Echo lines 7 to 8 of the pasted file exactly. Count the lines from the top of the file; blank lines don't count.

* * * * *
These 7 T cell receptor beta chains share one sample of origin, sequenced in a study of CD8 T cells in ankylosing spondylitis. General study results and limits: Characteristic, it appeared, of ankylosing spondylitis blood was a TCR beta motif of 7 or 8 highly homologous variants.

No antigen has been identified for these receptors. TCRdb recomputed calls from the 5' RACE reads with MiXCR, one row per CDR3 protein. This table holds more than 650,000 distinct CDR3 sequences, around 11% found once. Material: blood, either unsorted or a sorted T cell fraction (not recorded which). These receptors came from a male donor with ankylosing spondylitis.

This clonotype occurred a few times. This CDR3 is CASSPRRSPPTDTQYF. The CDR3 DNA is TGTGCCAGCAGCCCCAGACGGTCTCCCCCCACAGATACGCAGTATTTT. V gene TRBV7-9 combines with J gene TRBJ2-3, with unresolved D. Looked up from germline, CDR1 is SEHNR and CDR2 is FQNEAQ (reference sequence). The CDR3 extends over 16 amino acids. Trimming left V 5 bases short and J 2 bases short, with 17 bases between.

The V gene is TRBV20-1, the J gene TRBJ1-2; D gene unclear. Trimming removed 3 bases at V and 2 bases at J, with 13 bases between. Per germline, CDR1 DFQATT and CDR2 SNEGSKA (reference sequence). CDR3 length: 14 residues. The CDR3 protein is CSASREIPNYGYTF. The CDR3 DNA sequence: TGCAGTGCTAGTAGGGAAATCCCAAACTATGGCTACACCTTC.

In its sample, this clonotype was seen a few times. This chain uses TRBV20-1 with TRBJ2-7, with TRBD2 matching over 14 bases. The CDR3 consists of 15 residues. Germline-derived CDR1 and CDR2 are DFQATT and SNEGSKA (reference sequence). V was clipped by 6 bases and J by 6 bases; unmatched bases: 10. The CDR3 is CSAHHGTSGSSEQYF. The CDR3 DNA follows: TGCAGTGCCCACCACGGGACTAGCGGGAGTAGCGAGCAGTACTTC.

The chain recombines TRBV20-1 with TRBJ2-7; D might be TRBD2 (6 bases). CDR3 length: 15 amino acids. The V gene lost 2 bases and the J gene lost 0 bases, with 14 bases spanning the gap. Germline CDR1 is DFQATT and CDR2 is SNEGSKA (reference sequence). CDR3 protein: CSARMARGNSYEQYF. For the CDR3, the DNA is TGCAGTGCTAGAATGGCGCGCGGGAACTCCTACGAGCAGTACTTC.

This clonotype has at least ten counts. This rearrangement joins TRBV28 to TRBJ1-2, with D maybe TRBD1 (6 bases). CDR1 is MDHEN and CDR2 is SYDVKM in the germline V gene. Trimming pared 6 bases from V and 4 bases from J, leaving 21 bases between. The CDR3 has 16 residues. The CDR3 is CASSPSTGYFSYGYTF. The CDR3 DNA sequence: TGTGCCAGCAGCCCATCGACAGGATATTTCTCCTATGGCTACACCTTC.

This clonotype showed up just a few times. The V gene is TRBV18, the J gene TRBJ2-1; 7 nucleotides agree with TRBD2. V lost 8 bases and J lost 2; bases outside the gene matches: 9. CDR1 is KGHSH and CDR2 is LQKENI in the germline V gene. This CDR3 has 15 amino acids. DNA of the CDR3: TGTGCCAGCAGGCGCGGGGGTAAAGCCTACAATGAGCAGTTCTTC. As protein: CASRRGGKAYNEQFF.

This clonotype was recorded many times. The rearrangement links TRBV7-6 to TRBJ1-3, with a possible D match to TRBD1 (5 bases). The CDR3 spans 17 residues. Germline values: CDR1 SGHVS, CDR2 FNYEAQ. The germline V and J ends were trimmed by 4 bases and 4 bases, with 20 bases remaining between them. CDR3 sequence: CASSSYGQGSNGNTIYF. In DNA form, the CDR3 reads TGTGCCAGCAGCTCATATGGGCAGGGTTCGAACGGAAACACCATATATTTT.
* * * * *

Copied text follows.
This clonotype has at least ten counts. This rearrangement joins TRBV28 to TRBJ1-2, with D maybe TRBD1 (6 bases). CDR1 is MDHEN and CDR2 is SYDVKM in the germline V gene. Trimming pared 6 bases from V and 4 bases from J, leaving 21 bases between. The CDR3 has 16 residues. The CDR3 is CASSPSTGYFSYGYTF. The CDR3 DNA sequence: TGTGCCAGCAGCCCATCGACAGGATATTTCTCCTATGGCTACACCTTC.

This clonotype showed up just a few times. The V gene is TRBV18, the J gene TRBJ2-1; 7 nucleotides agree with TRBD2. V lost 8 bases and J lost 2; bases outside the gene matches: 9. CDR1 is KGHSH and CDR2 is LQKENI in the germline V gene. This CDR3 has 15 amino acids. DNA of the CDR3: TGTGCCAGCAGGCGCGGGGGTAAAGCCTACAATGAGCAGTTCTTC. As protein: CASRRGGKAYNEQFF.